Once your days of en masse drunken nights out are behind you, and Friday nights are more of a sit-down than a rave-up, it does become trickier to meet new people. There’s more staying-in than going-out in your thirties, and social get-togethers are increasingly round the dinner table rather than on the dance-floor, particularly when children start to poke their newborn heads into the world. So, despite the fact that there are still the same number of potential friends out there, they tend to lie enticingly out-of-reach behind closed doors, rather than jostling shoulders with you in the queue for the bar.
However, I seem to have stumbled upon a way round this social conundrum – call it a friendship version of match.com for cheap-skates. My inadvertent strategy, which has worked well for the last two times that I’ve moved house, is the process of house-hunting or, more specifically, houseshare-hunting.
Through websites such as easyroommate.com and spareroom.com I’ve found myself arranging to go round to various people’s houses, knocking on the door and often finding a potential new friend inside, whether I end up moving in or not. As an example of this, when I moved to Winchester, one of the closest friends that I made down there turned out to be a girl whose spare room I viewed, even though I was subsequently rejected as a housemate (they needed more testosterone in their otherwise all-female house and I was sadly unable to oblige, despite pretty good tree-climbing and footie skills).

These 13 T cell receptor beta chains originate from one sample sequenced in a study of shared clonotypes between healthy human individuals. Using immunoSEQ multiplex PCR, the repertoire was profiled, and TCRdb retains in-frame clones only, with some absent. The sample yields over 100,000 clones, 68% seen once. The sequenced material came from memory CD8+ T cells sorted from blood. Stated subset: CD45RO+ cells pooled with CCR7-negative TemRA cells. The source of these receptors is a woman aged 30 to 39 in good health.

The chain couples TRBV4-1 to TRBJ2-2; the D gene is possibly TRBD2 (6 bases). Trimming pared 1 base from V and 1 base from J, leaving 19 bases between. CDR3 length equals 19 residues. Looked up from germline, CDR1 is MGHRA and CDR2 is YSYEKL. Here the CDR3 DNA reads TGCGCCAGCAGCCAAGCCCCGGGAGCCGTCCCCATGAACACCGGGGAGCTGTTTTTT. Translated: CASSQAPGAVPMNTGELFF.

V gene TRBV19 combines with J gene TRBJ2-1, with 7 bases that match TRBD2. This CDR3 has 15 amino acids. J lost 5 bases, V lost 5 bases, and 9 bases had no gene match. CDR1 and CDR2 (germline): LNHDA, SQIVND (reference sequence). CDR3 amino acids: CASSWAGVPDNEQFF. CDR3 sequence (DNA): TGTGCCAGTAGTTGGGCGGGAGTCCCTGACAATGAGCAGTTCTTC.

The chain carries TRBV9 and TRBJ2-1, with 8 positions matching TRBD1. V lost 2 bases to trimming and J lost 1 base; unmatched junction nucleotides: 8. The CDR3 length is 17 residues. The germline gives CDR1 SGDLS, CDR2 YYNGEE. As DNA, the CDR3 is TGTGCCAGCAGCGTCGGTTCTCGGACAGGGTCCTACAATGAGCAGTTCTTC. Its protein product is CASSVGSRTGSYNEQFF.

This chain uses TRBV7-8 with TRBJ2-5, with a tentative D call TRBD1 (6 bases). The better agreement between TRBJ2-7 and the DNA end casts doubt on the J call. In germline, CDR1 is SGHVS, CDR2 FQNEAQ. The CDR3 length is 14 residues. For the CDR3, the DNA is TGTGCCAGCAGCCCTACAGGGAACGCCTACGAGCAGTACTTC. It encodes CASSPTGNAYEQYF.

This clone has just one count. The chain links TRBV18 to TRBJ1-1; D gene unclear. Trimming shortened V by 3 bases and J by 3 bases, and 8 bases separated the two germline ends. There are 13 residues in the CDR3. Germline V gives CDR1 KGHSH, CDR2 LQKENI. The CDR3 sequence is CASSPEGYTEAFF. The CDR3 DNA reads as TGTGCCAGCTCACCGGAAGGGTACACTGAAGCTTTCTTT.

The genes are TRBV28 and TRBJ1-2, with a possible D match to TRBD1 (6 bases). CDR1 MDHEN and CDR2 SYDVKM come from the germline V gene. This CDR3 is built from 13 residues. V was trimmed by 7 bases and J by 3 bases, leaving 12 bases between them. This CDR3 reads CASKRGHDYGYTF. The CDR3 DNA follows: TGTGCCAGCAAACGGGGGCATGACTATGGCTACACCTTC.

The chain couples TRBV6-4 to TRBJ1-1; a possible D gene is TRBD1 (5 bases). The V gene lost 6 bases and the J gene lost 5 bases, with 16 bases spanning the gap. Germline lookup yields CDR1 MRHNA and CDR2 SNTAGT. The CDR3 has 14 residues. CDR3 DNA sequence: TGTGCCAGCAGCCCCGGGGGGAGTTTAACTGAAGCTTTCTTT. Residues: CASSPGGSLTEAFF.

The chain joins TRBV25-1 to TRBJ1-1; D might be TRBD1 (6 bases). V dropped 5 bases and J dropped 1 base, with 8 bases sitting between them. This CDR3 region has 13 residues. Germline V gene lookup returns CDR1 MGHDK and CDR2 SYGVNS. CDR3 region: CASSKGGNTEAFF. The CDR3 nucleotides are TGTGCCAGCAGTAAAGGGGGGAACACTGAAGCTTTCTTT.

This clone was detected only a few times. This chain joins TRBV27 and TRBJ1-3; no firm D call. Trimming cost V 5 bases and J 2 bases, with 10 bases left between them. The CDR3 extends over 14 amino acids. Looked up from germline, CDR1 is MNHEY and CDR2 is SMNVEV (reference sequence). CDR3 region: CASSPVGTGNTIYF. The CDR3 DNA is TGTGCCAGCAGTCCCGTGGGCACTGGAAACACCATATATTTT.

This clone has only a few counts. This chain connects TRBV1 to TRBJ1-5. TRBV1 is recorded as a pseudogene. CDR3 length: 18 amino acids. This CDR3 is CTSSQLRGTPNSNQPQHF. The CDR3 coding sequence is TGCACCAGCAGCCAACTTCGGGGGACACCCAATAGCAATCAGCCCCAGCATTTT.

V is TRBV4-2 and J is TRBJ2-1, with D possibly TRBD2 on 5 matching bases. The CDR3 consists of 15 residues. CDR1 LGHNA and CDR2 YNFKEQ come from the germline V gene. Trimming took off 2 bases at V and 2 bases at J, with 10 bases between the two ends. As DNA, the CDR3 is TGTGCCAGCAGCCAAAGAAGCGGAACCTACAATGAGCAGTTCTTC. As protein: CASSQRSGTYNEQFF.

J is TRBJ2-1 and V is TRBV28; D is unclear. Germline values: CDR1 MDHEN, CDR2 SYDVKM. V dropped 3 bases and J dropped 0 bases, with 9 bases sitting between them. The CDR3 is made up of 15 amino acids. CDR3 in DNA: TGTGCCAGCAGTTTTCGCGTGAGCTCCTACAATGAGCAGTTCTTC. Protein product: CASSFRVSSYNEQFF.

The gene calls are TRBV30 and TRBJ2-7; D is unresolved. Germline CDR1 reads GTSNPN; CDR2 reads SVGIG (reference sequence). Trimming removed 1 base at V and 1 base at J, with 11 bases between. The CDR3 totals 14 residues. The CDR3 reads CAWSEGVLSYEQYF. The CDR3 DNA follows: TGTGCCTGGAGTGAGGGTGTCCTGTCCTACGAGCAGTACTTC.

Similarly, my recent bout of house-hunting in the Warwick area has led to the following social scenarios occurring with three different home-owners:
- An invitation to go out on a tandem bike ride next weekend (awesome);
- A new friendly face at work (I had an appointment to view the house of a lady who, it turns out, sits a few desks away fom me in the same office); and
- An arrangement to trade some yoga teaching for some much-needed sports massage from someone who is trying to get his new business up and running and needs to expand his portfolio of clients.
I didn’t end up moving in with any of these people, but their friendliness and the resultant expansion of my social circle made me realise the huge number of potential friends waiting behind all the front doors of the world.
What with loneliness being epidemic and community events not as commonplace as they once were, we need to find more ways to open doors and engage with those who lurk behind, without necessarily feigning homelessness. Some friends of mine used to host an ‘open house’ on Friday evenings, whereby anyone was welcome to pop in for a cuppa, a beer, some nibbles and a chat, for as little or as long as they liked. I’m not sure this would work in my current digs, as I think I already puzzle my new housemates (“What? You’re teaching yoga and then going out to watch bats? Right…”), but hopefully one day I’ll own my own place – at which point you are all welcome to come round!